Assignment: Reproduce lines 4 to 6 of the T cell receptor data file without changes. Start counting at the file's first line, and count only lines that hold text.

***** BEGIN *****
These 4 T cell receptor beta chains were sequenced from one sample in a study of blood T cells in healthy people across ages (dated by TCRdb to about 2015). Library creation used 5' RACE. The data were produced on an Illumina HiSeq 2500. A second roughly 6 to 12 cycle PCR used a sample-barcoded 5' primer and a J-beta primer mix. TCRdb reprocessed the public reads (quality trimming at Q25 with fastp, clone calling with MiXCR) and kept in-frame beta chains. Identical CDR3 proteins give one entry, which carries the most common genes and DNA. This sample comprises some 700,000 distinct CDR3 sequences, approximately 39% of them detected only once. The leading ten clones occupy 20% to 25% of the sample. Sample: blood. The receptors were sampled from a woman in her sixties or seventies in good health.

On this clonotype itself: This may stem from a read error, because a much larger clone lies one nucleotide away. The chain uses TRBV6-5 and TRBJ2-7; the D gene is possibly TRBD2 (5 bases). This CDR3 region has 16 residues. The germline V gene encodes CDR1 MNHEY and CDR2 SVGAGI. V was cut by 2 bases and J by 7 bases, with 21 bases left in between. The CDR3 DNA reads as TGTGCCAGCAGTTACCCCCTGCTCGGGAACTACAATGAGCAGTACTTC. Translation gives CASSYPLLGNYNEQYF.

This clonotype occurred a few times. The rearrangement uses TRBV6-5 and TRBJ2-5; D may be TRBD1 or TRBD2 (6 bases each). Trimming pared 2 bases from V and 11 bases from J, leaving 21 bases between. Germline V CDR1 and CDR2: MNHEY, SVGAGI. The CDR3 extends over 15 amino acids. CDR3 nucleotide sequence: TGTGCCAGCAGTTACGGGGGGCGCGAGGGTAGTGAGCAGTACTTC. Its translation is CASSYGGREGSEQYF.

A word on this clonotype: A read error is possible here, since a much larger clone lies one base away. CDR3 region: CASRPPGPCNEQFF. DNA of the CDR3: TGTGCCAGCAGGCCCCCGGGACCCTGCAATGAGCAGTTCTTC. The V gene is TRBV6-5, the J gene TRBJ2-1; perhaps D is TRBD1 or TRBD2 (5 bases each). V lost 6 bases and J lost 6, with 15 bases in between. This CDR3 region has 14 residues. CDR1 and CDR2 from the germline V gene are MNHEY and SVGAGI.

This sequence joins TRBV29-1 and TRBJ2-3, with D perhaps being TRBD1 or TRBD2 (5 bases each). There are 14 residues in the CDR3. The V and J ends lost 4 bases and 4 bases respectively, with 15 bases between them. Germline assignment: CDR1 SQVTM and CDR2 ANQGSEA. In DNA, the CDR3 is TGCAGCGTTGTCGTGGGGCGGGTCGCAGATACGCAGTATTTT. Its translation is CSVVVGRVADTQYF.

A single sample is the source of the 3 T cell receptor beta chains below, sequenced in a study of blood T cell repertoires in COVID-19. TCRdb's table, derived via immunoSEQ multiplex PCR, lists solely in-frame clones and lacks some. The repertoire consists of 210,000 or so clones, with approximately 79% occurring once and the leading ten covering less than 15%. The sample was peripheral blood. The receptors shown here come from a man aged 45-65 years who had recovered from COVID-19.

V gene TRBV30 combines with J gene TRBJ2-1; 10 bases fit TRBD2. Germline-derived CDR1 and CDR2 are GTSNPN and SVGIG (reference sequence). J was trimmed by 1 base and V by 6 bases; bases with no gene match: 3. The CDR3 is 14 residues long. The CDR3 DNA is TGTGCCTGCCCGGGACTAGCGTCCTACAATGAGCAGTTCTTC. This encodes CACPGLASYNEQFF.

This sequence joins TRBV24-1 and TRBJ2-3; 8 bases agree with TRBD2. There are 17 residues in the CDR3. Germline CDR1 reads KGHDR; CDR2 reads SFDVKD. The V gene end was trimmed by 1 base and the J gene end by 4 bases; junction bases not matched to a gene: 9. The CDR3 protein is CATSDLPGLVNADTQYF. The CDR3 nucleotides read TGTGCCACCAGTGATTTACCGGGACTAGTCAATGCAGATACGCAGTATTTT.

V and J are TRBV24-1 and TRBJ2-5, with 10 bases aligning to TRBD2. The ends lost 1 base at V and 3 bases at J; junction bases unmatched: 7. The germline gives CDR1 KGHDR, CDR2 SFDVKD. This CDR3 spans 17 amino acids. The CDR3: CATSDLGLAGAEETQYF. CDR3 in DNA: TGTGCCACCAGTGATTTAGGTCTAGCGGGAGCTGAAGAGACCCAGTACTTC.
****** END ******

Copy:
A word on this clonotype: A read error is possible here, since a much larger clone lies one base away. CDR3 region: CASRPPGPCNEQFF. DNA of the CDR3: TGTGCCAGCAGGCCCCCGGGACCCTGCAATGAGCAGTTCTTC. The V gene is TRBV6-5, the J gene TRBJ2-1; perhaps D is TRBD1 or TRBD2 (5 bases each). V lost 6 bases and J lost 6, with 15 bases in between. This CDR3 region has 14 residues. CDR1 and CDR2 from the germline V gene are MNHEY and SVGAGI.

This sequence joins TRBV29-1 and TRBJ2-3, with D perhaps being TRBD1 or TRBD2 (5 bases each). There are 14 residues in the CDR3. The V and J ends lost 4 bases and 4 bases respectively, with 15 bases between them. Germline assignment: CDR1 SQVTM and CDR2 ANQGSEA. In DNA, the CDR3 is TGCAGCGTTGTCGTGGGGCGGGTCGCAGATACGCAGTATTTT. Its translation is CSVVVGRVADTQYF.

A single sample is the source of the 3 T cell receptor beta chains below, sequenced in a study of blood T cell repertoires in COVID-19. TCRdb's table, derived via immunoSEQ multiplex PCR, lists solely in-frame clones and lacks some. The repertoire consists of 210,000 or so clones, with approximately 79% occurring once and the leading ten covering less than 15%. The sample was peripheral blood. The receptors shown here come from a man aged 45-65 years who had recovered from COVID-19.